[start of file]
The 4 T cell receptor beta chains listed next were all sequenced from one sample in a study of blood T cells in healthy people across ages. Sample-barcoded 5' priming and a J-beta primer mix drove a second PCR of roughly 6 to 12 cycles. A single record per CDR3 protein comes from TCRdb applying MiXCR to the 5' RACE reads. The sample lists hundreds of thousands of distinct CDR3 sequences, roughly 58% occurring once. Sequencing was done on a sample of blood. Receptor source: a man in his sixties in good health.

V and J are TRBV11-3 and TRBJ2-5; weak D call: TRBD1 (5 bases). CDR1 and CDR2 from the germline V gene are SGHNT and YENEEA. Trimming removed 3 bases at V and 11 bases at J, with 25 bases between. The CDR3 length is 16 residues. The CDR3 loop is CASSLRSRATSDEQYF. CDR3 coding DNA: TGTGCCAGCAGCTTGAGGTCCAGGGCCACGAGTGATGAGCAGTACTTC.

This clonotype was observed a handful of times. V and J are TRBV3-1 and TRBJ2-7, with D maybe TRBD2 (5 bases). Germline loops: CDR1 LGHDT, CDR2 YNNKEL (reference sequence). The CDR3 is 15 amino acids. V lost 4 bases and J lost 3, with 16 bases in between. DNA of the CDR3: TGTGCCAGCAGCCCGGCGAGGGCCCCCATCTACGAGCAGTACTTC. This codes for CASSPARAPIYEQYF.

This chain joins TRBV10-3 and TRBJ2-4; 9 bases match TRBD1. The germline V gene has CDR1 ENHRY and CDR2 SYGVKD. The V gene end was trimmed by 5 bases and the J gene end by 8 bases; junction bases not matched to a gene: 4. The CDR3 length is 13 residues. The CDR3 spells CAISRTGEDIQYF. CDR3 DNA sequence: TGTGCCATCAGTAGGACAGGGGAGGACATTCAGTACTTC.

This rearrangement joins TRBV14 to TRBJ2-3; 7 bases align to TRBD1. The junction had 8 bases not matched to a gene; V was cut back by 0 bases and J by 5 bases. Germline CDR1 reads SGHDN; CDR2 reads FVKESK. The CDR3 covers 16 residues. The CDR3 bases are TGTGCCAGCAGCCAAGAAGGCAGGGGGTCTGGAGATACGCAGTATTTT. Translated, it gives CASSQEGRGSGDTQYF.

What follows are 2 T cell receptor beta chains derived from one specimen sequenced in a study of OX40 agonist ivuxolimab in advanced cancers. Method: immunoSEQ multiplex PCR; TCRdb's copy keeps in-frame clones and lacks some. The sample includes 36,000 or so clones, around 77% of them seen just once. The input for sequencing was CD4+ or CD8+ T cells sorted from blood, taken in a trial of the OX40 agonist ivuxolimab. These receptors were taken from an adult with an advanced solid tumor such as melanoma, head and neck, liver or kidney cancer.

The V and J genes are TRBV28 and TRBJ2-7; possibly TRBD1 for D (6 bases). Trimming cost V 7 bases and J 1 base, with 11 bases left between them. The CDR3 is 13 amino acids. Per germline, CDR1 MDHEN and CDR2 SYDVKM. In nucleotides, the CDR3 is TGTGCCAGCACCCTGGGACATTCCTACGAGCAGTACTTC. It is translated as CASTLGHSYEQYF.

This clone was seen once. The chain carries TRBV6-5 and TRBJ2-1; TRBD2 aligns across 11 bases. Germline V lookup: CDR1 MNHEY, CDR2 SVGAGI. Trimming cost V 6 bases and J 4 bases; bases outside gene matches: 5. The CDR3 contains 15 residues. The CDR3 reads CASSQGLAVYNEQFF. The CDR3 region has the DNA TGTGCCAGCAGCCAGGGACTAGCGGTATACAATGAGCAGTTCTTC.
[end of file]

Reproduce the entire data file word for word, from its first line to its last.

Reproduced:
The 4 T cell receptor beta chains listed next were all sequenced from one sample in a study of blood T cells in healthy people across ages. Sample-barcoded 5' priming and a J-beta primer mix drove a second PCR of roughly 6 to 12 cycles. A single record per CDR3 protein comes from TCRdb applying MiXCR to the 5' RACE reads. The sample lists hundreds of thousands of distinct CDR3 sequences, roughly 58% occurring once. Sequencing was done on a sample of blood. Receptor source: a man in his sixties in good health.

V and J are TRBV11-3 and TRBJ2-5; weak D call: TRBD1 (5 bases). CDR1 and CDR2 from the germline V gene are SGHNT and YENEEA. Trimming removed 3 bases at V and 11 bases at J, with 25 bases between. The CDR3 length is 16 residues. The CDR3 loop is CASSLRSRATSDEQYF. CDR3 coding DNA: TGTGCCAGCAGCTTGAGGTCCAGGGCCACGAGTGATGAGCAGTACTTC.

This clonotype was observed a handful of times. V and J are TRBV3-1 and TRBJ2-7, with D maybe TRBD2 (5 bases). Germline loops: CDR1 LGHDT, CDR2 YNNKEL (reference sequence). The CDR3 is 15 amino acids. V lost 4 bases and J lost 3, with 16 bases in between. DNA of the CDR3: TGTGCCAGCAGCCCGGCGAGGGCCCCCATCTACGAGCAGTACTTC. This codes for CASSPARAPIYEQYF.

This chain joins TRBV10-3 and TRBJ2-4; 9 bases match TRBD1. The germline V gene has CDR1 ENHRY and CDR2 SYGVKD. The V gene end was trimmed by 5 bases and the J gene end by 8 bases; junction bases not matched to a gene: 4. The CDR3 length is 13 residues. The CDR3 spells CAISRTGEDIQYF. CDR3 DNA sequence: TGTGCCATCAGTAGGACAGGGGAGGACATTCAGTACTTC.

This rearrangement joins TRBV14 to TRBJ2-3; 7 bases align to TRBD1. The junction had 8 bases not matched to a gene; V was cut back by 0 bases and J by 5 bases. Germline CDR1 reads SGHDN; CDR2 reads FVKESK. The CDR3 covers 16 residues. The CDR3 bases are TGTGCCAGCAGCCAAGAAGGCAGGGGGTCTGGAGATACGCAGTATTTT. Translated, it gives CASSQEGRGSGDTQYF.

What follows are 2 T cell receptor beta chains derived from one specimen sequenced in a study of OX40 agonist ivuxolimab in advanced cancers. Method: immunoSEQ multiplex PCR; TCRdb's copy keeps in-frame clones and lacks some. The sample includes 36,000 or so clones, around 77% of them seen just once. The input for sequencing was CD4+ or CD8+ T cells sorted from blood, taken in a trial of the OX40 agonist ivuxolimab. These receptors were taken from an adult with an advanced solid tumor such as melanoma, head and neck, liver or kidney cancer.

The V and J genes are TRBV28 and TRBJ2-7; possibly TRBD1 for D (6 bases). Trimming cost V 7 bases and J 1 base, with 11 bases left between them. The CDR3 is 13 amino acids. Per germline, CDR1 MDHEN and CDR2 SYDVKM. In nucleotides, the CDR3 is TGTGCCAGCACCCTGGGACATTCCTACGAGCAGTACTTC. It is translated as CASTLGHSYEQYF.

This clone was seen once. The chain carries TRBV6-5 and TRBJ2-1; TRBD2 aligns across 11 bases. Germline V lookup: CDR1 MNHEY, CDR2 SVGAGI. Trimming cost V 6 bases and J 4 bases; bases outside gene matches: 5. The CDR3 contains 15 residues. The CDR3 reads CASSQGLAVYNEQFF. The CDR3 region has the DNA TGTGCCAGCAGCCAGGGACTAGCGGTATACAATGAGCAGTTCTTC.